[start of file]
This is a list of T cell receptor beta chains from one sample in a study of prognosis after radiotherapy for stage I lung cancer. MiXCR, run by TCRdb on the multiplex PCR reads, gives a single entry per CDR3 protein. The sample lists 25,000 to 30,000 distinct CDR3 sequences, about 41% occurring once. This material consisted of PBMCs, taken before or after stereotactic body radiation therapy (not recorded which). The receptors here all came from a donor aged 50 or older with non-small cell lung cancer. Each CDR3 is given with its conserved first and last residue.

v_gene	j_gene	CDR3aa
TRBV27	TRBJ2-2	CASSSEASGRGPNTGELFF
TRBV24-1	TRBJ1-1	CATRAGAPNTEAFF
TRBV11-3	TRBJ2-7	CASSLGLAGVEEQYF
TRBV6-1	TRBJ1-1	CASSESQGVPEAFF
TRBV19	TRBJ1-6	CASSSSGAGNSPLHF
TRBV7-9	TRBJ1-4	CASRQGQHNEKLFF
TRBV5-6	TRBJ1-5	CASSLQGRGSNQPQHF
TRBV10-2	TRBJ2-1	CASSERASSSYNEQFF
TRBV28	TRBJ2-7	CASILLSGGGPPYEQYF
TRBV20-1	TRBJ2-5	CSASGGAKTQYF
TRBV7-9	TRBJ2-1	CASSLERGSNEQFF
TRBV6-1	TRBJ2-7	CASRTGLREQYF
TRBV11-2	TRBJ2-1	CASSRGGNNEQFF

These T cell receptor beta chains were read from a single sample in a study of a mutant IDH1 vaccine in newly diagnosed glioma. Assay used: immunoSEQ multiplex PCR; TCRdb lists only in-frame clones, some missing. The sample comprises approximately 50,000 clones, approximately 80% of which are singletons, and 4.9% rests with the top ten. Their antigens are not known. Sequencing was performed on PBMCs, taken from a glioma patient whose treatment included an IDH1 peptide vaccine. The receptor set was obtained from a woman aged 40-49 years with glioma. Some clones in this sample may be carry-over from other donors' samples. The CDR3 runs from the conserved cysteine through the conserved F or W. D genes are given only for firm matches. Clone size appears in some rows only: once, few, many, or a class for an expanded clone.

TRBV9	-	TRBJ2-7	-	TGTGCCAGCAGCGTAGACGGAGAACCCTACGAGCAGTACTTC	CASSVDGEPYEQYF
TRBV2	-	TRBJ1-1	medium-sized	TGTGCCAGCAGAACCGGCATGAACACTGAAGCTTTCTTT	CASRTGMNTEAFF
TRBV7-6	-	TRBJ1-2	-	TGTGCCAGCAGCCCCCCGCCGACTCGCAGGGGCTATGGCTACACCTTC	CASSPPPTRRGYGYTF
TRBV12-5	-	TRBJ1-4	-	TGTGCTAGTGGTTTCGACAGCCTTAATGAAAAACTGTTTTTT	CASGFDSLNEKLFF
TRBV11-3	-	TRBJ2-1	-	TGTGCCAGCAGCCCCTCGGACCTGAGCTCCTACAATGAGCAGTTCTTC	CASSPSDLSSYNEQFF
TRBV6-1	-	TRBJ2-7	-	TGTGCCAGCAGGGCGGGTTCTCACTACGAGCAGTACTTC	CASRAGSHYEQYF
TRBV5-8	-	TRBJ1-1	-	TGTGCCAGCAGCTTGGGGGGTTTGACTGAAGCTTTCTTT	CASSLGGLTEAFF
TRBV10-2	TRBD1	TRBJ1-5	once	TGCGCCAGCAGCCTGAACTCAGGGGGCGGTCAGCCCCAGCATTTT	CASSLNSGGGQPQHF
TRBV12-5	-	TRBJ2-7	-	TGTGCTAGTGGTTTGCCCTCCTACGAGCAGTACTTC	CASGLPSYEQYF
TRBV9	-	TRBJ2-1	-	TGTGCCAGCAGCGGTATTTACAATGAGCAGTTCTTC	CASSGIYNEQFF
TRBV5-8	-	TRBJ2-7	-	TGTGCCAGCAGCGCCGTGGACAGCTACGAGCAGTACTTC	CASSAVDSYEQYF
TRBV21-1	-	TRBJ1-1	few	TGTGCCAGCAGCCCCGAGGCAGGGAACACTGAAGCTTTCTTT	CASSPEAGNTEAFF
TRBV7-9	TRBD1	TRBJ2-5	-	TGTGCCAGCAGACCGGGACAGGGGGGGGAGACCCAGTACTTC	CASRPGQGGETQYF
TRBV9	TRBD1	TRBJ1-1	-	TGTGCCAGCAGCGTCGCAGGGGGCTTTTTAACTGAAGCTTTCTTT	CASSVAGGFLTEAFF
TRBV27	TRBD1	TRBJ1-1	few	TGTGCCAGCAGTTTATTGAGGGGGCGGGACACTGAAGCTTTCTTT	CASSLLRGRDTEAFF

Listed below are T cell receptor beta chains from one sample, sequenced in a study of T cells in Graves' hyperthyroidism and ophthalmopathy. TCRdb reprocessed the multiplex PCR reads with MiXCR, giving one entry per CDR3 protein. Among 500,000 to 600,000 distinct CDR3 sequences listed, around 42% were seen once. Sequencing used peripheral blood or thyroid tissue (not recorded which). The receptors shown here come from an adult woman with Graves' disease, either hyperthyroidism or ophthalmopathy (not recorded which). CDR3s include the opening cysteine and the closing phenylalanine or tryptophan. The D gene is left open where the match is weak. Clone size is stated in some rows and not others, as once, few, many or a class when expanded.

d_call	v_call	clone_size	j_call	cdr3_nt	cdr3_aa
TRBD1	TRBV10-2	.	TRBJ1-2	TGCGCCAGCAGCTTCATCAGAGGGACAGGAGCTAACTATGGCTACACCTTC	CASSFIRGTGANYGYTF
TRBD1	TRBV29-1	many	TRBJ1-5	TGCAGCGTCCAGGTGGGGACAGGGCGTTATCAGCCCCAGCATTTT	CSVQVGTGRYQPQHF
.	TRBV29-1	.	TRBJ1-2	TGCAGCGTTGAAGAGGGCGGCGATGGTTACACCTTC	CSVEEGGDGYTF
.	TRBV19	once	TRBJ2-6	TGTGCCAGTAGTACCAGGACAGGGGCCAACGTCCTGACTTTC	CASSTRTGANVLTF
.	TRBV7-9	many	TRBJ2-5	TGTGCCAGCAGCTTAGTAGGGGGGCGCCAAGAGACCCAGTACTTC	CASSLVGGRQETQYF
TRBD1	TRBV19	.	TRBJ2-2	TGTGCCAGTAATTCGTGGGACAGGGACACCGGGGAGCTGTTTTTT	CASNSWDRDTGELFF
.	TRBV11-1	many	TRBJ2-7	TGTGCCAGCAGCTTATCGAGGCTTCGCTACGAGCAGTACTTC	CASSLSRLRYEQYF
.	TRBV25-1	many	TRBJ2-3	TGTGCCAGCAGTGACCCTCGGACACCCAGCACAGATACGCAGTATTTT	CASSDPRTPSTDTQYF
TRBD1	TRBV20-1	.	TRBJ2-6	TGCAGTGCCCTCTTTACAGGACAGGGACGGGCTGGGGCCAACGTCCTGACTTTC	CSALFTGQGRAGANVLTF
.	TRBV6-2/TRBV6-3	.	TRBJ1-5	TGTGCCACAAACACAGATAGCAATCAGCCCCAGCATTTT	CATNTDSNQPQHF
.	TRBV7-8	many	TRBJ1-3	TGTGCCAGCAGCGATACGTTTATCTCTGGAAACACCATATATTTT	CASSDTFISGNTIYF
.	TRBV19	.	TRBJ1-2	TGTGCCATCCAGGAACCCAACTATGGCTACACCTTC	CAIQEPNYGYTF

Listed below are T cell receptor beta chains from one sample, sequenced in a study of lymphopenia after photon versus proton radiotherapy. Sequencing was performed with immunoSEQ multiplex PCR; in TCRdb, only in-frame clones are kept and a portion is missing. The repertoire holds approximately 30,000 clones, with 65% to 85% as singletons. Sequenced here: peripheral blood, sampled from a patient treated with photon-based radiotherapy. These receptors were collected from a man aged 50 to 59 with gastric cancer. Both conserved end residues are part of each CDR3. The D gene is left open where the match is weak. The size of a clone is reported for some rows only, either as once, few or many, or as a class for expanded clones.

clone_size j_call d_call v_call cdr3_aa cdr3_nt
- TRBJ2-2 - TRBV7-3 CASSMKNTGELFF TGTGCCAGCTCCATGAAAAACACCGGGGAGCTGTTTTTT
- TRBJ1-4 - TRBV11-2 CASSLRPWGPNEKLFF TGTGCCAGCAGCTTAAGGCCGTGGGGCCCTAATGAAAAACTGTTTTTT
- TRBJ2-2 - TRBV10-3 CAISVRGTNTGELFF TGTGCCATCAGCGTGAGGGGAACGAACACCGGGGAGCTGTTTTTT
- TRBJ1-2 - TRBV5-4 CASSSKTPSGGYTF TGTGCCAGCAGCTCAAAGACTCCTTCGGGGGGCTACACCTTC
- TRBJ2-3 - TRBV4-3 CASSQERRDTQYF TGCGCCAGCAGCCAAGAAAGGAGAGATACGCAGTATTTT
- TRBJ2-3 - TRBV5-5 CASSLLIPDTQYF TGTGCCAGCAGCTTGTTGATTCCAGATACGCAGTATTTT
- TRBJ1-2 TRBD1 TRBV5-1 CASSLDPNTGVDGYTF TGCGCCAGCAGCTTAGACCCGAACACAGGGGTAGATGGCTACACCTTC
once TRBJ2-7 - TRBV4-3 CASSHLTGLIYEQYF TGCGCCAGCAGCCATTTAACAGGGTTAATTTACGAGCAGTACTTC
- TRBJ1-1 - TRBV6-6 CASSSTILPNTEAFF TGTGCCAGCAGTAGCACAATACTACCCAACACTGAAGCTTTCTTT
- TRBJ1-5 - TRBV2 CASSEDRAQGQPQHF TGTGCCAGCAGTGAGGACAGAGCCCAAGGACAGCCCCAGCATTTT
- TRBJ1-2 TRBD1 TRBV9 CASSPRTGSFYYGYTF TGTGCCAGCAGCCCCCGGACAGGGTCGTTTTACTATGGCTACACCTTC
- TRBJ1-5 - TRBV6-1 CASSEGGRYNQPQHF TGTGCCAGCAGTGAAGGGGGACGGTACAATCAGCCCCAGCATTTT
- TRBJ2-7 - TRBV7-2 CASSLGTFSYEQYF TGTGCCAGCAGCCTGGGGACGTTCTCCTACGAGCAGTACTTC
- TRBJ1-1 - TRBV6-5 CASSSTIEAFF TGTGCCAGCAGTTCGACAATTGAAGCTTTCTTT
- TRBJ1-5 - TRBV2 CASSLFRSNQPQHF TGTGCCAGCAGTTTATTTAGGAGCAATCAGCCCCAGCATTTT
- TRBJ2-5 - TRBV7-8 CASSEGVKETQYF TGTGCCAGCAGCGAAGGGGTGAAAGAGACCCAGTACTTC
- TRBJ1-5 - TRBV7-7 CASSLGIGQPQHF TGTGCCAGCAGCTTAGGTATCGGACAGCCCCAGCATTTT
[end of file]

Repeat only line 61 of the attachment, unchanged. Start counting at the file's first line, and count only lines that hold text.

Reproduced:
- TRBJ1-1 - TRBV6-5 CASSSTIEAFF TGTGCCAGCAGTTCGACAATTGAAGCTTTCTTT